Vermont Midi Project

8 04 2009

If you teach music and have use of a computer and an internet hookup, you should check out the Vermont Midi Project. It is a program I have been following for the last few years.

Here is a little blurb from their site.

1995-2009 Vermont MIDI Project marks 14 years of infusing music composition into the curriculum.

The purpose of the Vermont MIDI Project is to encourage and support students in composing and arranging music. A community of professional composers, teachers, pre-service educators, and students engage in mentoring and online discussion of student work.

Fortunately when I was recently in San Antonio presenting at the TI:ME conference, I met up with Patricia Riley, one of the Vermont Midi board members and assistant professor at U of Vermont. She was there presenting on a project they just finished with a school in Mexico. The students at Vermont U. taught a music lesson to an outback school in Mexico using online video. I was fascinated with the possibilities this style of teaching could bring to my classroom and agreed to work on a new project with Patricia and her students.

I currently teach music technology and IB Music at Yokohama International School in Yokohama, Japan and have just finished the first lesson with the Vermont U. students. The music students at UofV just taught a lesson on “melody writing” to my grade 7 music technology class. I must say I was surprised how easy it was to set up and produce and how well it worked as a teaching method. It was great to have new ideas and faces in the class room. My students were energized and wanting more.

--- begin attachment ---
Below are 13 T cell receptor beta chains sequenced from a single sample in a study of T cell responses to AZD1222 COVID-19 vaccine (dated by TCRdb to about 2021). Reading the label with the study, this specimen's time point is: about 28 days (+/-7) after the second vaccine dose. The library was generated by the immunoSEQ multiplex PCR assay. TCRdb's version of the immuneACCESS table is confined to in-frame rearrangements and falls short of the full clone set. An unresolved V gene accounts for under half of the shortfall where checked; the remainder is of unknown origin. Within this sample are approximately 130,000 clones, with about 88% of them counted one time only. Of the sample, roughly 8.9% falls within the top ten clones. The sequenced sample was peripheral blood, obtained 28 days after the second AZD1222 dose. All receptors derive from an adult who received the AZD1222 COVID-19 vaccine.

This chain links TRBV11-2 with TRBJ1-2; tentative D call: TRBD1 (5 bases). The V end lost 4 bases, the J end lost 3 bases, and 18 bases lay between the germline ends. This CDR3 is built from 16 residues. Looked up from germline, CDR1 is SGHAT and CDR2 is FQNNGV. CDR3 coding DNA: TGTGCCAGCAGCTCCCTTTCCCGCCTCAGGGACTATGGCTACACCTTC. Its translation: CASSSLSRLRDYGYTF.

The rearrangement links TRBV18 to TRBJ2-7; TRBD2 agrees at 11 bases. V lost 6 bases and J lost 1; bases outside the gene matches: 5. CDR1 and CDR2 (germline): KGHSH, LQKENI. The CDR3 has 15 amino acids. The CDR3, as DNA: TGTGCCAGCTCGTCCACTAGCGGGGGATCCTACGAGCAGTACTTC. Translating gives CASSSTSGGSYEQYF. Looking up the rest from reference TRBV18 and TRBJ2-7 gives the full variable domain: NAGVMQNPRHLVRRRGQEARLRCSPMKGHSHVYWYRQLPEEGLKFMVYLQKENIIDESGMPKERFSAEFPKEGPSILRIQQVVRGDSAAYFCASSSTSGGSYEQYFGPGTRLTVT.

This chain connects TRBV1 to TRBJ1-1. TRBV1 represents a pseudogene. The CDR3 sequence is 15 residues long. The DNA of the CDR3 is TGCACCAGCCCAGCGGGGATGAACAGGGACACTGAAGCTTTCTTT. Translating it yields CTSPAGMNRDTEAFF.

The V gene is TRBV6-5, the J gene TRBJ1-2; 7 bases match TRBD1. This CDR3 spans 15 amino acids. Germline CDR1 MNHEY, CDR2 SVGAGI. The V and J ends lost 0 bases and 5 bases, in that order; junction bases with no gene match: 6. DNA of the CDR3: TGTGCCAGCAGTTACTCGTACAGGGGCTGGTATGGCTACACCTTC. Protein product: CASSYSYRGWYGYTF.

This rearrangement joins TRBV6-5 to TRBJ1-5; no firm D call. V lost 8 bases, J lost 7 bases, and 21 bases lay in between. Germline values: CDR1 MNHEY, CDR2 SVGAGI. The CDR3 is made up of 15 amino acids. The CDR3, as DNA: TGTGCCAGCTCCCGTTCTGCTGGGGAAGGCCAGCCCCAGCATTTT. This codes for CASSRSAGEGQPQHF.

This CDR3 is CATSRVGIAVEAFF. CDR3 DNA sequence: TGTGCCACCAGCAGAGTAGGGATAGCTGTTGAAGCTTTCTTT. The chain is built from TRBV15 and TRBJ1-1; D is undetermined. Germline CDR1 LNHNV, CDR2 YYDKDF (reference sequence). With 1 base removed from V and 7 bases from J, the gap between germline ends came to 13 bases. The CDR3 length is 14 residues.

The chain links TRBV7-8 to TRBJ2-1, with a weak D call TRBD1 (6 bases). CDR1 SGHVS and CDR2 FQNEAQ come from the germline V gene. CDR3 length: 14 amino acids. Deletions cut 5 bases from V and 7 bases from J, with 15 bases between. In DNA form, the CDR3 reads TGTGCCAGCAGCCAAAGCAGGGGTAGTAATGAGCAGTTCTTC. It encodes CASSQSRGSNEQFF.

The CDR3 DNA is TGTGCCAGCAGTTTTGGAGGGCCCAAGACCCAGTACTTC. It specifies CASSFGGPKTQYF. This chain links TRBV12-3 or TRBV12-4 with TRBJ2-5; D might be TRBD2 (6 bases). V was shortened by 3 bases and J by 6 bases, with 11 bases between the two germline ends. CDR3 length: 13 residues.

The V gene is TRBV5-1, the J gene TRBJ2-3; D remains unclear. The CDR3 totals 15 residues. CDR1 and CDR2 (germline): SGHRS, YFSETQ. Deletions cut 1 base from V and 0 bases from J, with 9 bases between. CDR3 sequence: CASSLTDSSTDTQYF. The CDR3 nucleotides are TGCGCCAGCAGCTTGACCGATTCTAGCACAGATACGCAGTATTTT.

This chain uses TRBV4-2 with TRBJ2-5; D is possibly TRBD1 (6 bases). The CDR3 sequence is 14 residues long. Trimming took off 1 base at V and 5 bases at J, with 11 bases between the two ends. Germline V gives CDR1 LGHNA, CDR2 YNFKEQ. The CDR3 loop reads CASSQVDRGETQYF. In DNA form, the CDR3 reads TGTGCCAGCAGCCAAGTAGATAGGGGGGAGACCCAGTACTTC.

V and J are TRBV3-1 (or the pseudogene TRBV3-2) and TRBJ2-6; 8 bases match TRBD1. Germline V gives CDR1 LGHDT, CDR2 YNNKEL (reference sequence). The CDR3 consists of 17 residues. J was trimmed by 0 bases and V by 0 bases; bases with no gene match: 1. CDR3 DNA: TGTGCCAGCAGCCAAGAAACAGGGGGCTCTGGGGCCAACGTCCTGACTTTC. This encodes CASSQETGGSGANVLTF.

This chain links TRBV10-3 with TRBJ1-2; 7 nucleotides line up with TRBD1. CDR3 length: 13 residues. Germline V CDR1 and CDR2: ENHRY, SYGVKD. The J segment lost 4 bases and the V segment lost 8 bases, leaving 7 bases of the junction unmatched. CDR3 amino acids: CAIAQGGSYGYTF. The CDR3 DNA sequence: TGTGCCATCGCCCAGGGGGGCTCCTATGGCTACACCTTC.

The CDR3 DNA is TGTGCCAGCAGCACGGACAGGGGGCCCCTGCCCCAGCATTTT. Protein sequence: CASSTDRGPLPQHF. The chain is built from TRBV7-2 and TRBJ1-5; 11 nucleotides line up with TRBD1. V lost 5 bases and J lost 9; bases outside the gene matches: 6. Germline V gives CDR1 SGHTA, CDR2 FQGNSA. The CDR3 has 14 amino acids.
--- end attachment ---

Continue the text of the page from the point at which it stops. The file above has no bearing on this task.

The lesson went well and my class will be reconnecting with U of V for a followup assessment in a couple of weeks after we have some time to work on the lesson they introduced. We will email the student work to the teachers in Vermont beforehand so they can give their assessment. The lesson follow up assessment works because we used a new online notation software called “NoteFlight”. Check it out if you have never heard of it. My students love the intuitive interface and best of all, the software lets you share your work online. My students email the URL of their project to the teachers in Vermont and they can open it online and give assessment right on the manuscript. Brilliant! AND it’s FREE!

This worked so well I am already using Twitter to find more music teachers around the world to connect with and do a cultural music exchange. I would like to incorporate the Japanese music classes we have here at Yokohama International School. So if you like to try new things and are not afraid of using technology in the classroom please drop me a line. We are keen to learn about your world of music.

The classroom is changing quickly!
You gotta love it!

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